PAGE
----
From my experience it is perfectly possible to teach Mathematics in a ‘mastery’ style whereby a student is introduced to a simple problem, is given a technique to solve this problem, is able to practice this problem numerous times, demonstrate their working, and then move on to the next more complex but still related problem. For example, for solving equations the level of complexity can be increased from a simple equation where the student needs to find the value of ‘x’, through to finding multiple values, through to finding the values in simultaneous questions, to transferring answers to a graph and so on. Many Mathematical problems require a step-by-step solution process and it is usually only at the higher levels that students might be expected to take a leap of intuition in order to solve problems or to apply complex layers of knowledge in order to come to a judgement.

In contrast, in History we expect all students to be able to use historical sources. At a basic level we might expect them to use them to find information to support a point of view. In this case they need to be able to de-code language, understand unfamiliar words, understand some seemingly common words in historical context (e.g. ‘religious toleration’ in the context of the 18th Century is a far different meaning to that today), grapple with archaic sentence construction, and finally extract information from this source and often put it into their own words. Already, even at the most basic level of comprehension, they are having to martial a diverse skill set in order to complete the task. Models of progression in source skills are also a hotly debated area. For example, is it more difficult to deal with the reliability of a source (broadly speaking, whether it can be trusted as a piece of information) or the utility of a source (what it can be useful for)? On the surface it might appear that utility is easier, however, a really good answer would need to take into account issues of reliability as well as looking beyond this to its ultimate utility to come to a reasoned judgement, while using all of the skills above. How, then, would a teacher of History create a ‘mastery’ approach to learning how to deal with historical sources when the knowledge and skills required are complex and multi-faceted? How would this apply to other knowledge-rich subjects such as Religion, Philosophy or Sociology? How also does this relate to the literacy demands of knowledge-rich subjects – how does one ensure success in the Humanities classroom when students are struggling with literacy more generally?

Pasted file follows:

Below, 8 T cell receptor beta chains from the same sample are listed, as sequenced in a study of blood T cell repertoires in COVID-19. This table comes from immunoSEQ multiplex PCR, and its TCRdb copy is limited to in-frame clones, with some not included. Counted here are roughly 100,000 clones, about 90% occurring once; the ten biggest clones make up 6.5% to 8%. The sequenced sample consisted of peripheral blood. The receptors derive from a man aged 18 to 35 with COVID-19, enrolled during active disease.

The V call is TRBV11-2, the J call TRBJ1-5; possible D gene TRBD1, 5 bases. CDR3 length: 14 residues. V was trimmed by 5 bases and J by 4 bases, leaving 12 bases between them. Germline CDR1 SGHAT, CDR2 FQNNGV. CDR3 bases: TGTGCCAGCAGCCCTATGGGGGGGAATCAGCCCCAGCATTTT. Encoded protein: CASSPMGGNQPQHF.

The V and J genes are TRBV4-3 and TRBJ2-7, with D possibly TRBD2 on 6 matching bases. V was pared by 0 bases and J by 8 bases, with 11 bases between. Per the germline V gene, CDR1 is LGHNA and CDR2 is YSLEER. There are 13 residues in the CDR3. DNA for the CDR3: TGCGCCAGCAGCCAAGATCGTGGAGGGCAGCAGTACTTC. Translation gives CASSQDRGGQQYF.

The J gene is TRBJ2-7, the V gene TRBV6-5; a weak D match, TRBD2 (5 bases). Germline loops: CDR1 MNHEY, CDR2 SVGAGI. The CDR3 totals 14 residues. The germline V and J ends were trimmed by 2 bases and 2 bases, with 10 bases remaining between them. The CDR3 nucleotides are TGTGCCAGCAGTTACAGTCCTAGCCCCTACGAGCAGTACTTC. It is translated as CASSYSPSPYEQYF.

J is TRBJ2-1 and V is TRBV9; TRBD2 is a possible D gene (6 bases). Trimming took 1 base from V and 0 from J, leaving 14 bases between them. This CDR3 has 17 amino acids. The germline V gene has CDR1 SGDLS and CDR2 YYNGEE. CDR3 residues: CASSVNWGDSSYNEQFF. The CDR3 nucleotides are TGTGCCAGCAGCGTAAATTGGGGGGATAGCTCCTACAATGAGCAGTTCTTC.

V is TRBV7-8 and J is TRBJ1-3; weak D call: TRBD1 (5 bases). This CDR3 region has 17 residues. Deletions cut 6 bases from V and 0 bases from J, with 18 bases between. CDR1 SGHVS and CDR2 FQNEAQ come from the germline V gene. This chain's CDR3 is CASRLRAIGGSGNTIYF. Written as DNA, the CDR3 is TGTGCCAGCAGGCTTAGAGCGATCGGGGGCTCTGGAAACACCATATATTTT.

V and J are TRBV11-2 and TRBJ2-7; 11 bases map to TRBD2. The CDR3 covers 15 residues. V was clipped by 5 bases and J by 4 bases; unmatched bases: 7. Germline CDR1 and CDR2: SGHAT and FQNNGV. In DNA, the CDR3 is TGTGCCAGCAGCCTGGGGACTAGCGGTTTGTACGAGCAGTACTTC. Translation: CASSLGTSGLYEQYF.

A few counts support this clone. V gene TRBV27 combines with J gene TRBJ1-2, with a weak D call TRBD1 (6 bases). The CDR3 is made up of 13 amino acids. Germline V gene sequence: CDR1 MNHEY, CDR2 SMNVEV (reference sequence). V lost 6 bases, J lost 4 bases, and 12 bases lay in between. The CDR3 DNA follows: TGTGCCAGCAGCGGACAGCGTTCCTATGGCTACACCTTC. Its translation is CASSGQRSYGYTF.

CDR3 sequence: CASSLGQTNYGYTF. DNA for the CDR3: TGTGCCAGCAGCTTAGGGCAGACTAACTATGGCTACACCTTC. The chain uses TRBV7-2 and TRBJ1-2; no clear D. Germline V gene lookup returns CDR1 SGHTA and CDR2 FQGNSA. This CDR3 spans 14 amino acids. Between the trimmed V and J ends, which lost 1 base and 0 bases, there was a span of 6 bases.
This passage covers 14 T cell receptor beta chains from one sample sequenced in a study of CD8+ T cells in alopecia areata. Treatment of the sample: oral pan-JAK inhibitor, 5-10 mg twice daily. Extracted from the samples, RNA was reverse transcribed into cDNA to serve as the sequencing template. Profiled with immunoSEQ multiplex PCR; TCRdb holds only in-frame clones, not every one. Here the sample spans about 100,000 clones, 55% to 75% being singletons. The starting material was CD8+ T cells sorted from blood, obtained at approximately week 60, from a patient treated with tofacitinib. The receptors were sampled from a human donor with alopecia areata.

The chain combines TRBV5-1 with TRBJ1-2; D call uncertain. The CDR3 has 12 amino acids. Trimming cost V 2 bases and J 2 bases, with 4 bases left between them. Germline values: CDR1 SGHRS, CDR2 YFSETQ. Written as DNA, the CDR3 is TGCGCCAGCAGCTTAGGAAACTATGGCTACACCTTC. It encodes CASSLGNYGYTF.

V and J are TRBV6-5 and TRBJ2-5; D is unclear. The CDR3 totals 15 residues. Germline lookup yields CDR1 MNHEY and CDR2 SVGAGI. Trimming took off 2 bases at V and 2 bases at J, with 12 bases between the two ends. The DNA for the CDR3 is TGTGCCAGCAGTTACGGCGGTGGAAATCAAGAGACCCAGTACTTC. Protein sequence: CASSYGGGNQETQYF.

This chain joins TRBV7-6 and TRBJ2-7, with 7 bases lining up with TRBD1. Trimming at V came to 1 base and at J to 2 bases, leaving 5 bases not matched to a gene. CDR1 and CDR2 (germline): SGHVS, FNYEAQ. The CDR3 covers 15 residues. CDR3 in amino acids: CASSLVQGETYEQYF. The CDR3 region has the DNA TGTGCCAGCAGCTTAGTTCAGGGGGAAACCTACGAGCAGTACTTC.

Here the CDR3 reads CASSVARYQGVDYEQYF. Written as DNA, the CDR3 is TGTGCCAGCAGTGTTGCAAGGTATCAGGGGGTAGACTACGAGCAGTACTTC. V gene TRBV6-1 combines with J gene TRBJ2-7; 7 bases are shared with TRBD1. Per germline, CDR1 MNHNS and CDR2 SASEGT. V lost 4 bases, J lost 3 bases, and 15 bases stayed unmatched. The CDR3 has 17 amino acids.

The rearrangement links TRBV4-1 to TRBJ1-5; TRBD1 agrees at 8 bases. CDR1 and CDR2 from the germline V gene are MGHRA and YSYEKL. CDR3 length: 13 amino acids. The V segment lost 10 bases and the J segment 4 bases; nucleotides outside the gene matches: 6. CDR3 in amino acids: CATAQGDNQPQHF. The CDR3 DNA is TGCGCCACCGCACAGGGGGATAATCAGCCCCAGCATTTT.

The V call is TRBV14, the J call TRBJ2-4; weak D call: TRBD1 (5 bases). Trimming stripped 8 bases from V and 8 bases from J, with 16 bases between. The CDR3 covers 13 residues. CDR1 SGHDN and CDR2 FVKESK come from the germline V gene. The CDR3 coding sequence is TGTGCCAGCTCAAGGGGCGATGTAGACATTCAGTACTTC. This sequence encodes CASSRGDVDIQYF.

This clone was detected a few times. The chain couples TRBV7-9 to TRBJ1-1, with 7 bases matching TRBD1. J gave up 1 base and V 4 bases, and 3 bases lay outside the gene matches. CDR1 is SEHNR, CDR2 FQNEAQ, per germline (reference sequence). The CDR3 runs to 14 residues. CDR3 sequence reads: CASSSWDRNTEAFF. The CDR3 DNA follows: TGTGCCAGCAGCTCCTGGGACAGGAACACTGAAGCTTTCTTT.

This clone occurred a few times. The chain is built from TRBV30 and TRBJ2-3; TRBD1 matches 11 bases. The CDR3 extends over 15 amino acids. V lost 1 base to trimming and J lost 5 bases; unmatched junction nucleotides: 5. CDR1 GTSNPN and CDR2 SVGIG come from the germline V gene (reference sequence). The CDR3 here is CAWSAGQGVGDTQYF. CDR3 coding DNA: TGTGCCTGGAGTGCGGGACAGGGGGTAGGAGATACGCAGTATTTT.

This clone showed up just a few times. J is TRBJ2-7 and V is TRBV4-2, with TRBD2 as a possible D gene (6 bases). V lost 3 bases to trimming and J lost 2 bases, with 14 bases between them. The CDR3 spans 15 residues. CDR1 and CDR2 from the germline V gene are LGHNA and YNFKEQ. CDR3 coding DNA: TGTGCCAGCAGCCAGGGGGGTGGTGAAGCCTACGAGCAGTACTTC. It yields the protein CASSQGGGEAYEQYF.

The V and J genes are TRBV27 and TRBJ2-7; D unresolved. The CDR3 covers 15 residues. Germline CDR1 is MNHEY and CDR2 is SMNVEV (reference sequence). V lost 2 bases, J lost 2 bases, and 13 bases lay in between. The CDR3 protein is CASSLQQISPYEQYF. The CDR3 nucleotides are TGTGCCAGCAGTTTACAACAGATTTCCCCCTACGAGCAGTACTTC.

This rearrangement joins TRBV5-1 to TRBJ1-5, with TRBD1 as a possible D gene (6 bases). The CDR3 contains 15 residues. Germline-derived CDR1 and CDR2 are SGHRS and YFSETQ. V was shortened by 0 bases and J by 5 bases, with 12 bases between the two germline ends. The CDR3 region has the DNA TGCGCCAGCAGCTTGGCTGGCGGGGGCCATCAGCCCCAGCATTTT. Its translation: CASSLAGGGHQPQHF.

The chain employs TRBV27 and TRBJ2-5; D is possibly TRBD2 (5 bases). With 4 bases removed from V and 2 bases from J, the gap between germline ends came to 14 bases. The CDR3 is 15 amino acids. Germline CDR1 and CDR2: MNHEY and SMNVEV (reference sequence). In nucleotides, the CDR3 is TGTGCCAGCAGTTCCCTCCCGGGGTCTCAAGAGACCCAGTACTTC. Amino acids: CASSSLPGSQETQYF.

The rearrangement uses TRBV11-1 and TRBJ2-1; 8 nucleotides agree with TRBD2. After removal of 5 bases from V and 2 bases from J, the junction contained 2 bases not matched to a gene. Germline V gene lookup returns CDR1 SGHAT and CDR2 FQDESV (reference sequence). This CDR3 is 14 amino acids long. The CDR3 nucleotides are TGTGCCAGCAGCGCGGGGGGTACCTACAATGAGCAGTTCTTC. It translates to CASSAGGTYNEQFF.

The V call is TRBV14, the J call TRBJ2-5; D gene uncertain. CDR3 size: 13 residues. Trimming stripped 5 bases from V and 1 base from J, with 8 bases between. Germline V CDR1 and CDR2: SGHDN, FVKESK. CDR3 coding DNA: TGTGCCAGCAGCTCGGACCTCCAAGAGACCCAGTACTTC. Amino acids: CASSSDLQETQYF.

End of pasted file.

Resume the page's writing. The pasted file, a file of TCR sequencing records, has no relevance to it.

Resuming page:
Concluding Thoughts

Overall I can definitely see the benefits of a number of the techniques given in this article. The importance of rich and varied knowledge which is retained and re-used by students is borne out by my own experience, and comments on the need to avoid overloading working memory is certainly something I came across over a year ago when I read Make it Stick (Brown, Roediger, McDaniel, 2014). The emphasis on the need to effectively demonstrate what it is we expect students to do in class and to enable plenty of examples, expert talk, and practice time are all excellent principles and something which I intend to challenge myself to do more of in my own lessons – although it will be quite a task to juggle the need to cover content with the need to practice and revise knowledge and skills.

Where I intend to be cautious, however, is in seeing this set of principles as a panacea for all lessons and activities. While it seems clear that chunking complicated topics and processes and enabling explicit instruction and plenty of practice time is beneficial, I still feel that there will be times when students need to be ‘thrown in the deep end’ in order for them to learn greater resilience and to have the freedom to learn from mistakes and enter into a spirit of exploration rather than simply learning the steps to get to the ‘correct’ answer.  I also intend to reflect more fully on what role differentiation plays in all this, as mixed-ability classes will need careful handling to ensure that all students make progress.